Morris Jones is an Australian space analyst.

While the political fallout from this morning's North Korean satellite launch develops, one matter has been resolved: North Korea has now beaten South Korea in a little-known and very localised regional space race.

South Korea has been trying to launch its own satellite from its own territory for years. It suffered failed launches in 2009 and 2010. Most recently, a launch attempt in November was aborted just minutes before liftoff due to a malfunction.

North Korea made its first attempt to orbit a satellite in 1998, as a part of a controversial launch that flew directly across the main Japanese island of Honshu. A subsequent launch attempt in 2009 also failed. North Korea staged a long-range missile test in 2006 that used a similar rocket, but this is generally not believed to have been an attempted satellite launch. The most recent North Korean satellite launch failure occurred in April this year.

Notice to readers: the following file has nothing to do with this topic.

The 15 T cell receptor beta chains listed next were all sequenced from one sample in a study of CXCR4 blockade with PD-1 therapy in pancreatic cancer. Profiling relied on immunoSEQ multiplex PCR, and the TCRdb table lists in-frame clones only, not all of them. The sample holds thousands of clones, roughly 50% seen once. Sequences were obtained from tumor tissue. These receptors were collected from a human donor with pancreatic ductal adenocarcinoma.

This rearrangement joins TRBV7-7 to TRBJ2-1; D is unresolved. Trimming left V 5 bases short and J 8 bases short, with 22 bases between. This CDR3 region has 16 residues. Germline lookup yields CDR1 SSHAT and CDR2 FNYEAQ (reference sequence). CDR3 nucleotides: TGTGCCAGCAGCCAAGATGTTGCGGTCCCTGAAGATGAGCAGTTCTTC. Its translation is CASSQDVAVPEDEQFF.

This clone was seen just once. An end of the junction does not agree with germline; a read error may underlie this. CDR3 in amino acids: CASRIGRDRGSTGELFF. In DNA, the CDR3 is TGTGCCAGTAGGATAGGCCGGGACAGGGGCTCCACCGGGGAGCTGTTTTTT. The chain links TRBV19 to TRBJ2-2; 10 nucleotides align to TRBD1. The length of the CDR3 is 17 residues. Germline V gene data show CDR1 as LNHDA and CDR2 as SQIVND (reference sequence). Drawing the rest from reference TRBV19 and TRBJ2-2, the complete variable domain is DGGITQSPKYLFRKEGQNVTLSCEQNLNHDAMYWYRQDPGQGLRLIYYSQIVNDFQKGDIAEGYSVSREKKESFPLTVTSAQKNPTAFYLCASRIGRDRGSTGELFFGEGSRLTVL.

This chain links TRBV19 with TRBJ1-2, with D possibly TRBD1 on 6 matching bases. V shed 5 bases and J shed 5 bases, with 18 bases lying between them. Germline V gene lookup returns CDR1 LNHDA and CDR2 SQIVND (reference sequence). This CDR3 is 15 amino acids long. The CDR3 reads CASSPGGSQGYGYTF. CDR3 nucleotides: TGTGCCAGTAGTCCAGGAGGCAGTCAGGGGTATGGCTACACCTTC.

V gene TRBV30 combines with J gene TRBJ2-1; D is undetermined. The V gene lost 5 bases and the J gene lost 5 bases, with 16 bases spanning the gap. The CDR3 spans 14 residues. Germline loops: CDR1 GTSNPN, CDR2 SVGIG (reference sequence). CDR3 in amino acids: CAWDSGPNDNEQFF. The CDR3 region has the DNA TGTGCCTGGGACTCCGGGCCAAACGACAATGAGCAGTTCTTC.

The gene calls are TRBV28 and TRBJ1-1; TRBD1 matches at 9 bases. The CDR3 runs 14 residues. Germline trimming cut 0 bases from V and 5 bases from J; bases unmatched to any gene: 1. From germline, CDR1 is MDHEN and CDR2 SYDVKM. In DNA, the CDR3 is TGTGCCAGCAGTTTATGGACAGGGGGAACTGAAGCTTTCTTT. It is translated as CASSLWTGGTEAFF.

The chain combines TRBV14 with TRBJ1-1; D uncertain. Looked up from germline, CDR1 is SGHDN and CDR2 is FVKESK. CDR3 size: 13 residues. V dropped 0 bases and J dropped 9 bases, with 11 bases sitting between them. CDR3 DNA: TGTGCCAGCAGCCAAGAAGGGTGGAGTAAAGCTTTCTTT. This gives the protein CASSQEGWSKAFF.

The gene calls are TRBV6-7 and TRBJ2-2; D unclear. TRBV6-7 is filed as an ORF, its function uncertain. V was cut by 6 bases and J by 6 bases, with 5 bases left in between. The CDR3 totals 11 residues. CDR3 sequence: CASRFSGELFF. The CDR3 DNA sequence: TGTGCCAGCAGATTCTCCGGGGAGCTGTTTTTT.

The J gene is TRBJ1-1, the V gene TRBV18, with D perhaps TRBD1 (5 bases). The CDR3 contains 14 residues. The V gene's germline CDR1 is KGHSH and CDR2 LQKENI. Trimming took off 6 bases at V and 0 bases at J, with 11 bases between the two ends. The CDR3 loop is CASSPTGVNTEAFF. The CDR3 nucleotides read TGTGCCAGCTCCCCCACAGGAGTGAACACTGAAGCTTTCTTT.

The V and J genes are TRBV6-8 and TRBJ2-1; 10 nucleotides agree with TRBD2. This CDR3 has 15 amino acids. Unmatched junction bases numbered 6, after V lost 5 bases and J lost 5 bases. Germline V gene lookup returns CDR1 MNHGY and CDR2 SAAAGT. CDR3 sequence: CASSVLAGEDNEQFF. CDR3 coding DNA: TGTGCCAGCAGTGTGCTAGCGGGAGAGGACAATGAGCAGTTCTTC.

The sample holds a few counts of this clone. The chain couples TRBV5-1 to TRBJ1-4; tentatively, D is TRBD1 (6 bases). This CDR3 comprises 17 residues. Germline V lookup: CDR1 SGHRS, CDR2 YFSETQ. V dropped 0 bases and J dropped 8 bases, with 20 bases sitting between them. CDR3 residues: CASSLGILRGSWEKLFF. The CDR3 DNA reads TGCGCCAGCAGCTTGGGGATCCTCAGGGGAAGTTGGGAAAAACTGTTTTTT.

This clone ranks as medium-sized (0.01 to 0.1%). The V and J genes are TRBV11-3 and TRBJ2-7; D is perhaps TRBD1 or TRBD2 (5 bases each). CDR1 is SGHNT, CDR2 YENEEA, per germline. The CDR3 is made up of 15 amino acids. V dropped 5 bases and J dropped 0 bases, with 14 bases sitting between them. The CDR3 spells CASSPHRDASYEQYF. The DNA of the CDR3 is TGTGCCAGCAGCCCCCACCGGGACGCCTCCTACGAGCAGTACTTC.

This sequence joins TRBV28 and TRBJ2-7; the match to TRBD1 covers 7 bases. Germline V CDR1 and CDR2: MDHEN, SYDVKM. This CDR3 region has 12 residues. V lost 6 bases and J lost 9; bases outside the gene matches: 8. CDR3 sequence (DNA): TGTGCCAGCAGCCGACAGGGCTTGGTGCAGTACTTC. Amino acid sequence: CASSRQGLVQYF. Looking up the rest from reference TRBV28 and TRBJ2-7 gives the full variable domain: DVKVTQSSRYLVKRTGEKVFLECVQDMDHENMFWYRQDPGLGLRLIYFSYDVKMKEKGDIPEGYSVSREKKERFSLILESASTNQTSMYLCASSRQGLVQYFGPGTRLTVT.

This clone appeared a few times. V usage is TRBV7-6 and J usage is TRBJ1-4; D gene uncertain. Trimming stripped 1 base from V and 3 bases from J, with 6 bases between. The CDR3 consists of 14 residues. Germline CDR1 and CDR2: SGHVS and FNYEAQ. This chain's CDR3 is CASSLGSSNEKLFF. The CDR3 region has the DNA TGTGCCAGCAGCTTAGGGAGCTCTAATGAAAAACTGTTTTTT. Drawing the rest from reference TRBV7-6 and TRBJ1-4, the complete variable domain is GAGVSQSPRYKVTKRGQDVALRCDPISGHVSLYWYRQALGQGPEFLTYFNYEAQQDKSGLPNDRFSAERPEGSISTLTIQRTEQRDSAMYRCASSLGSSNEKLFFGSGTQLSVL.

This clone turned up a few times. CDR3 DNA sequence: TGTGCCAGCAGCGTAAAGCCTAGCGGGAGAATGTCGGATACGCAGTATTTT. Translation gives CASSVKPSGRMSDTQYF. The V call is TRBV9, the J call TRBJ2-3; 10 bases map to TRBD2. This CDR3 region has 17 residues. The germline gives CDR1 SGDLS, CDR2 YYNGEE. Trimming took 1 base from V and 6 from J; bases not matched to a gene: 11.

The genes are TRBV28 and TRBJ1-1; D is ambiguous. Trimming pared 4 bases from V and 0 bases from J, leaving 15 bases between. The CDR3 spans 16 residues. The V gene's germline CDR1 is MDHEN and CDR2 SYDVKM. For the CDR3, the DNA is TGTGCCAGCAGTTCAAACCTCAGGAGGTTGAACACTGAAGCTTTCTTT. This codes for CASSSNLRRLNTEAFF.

The success of the North Korean launch has caused security concerns in South Korea but it will also rub salt in the wounds of South Korea's embattled space engineers. South Korea is not expected to make another launch attempt until 2013. A failure of the next South Korean launch attempt would lead many to question the future of South Korea's poorly performing satellite launch program.